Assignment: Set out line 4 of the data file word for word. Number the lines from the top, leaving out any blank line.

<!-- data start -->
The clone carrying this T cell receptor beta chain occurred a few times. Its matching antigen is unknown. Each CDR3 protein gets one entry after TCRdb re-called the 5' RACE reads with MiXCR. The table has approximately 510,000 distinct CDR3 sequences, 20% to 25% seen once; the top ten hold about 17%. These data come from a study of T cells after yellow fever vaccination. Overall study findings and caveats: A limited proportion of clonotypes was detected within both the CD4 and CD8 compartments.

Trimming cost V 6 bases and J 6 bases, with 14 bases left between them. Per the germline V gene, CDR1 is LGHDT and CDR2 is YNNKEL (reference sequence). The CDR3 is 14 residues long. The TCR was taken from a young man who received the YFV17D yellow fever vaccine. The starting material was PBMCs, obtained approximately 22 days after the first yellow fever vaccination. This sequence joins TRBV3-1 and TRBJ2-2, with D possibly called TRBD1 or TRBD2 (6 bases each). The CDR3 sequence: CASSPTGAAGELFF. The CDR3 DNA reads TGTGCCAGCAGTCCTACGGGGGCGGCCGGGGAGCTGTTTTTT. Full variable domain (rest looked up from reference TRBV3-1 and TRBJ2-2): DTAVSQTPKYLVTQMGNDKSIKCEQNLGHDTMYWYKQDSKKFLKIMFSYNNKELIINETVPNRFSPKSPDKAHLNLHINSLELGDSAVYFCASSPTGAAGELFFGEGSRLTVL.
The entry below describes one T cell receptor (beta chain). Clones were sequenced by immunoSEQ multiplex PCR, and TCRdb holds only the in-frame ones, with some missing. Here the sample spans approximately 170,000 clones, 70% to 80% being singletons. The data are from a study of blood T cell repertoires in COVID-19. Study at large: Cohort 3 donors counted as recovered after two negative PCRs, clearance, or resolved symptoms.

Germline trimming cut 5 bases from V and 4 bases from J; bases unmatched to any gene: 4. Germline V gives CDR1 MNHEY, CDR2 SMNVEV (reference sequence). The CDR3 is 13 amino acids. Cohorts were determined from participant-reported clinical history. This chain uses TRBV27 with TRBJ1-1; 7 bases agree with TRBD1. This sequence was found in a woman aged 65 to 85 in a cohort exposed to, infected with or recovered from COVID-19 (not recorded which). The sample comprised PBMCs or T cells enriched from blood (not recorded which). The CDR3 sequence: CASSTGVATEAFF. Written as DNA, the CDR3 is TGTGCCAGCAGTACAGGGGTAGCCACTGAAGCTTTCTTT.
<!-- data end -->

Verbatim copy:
Germline trimming cut 5 bases from V and 4 bases from J; bases unmatched to any gene: 4. Germline V gives CDR1 MNHEY, CDR2 SMNVEV (reference sequence). The CDR3 is 13 amino acids. Cohorts were determined from participant-reported clinical history. This chain uses TRBV27 with TRBJ1-1; 7 bases agree with TRBD1. This sequence was found in a woman aged 65 to 85 in a cohort exposed to, infected with or recovered from COVID-19 (not recorded which). The sample comprised PBMCs or T cells enriched from blood (not recorded which). The CDR3 sequence: CASSTGVATEAFF. Written as DNA, the CDR3 is TGTGCCAGCAGTACAGGGGTAGCCACTGAAGCTTTCTTT.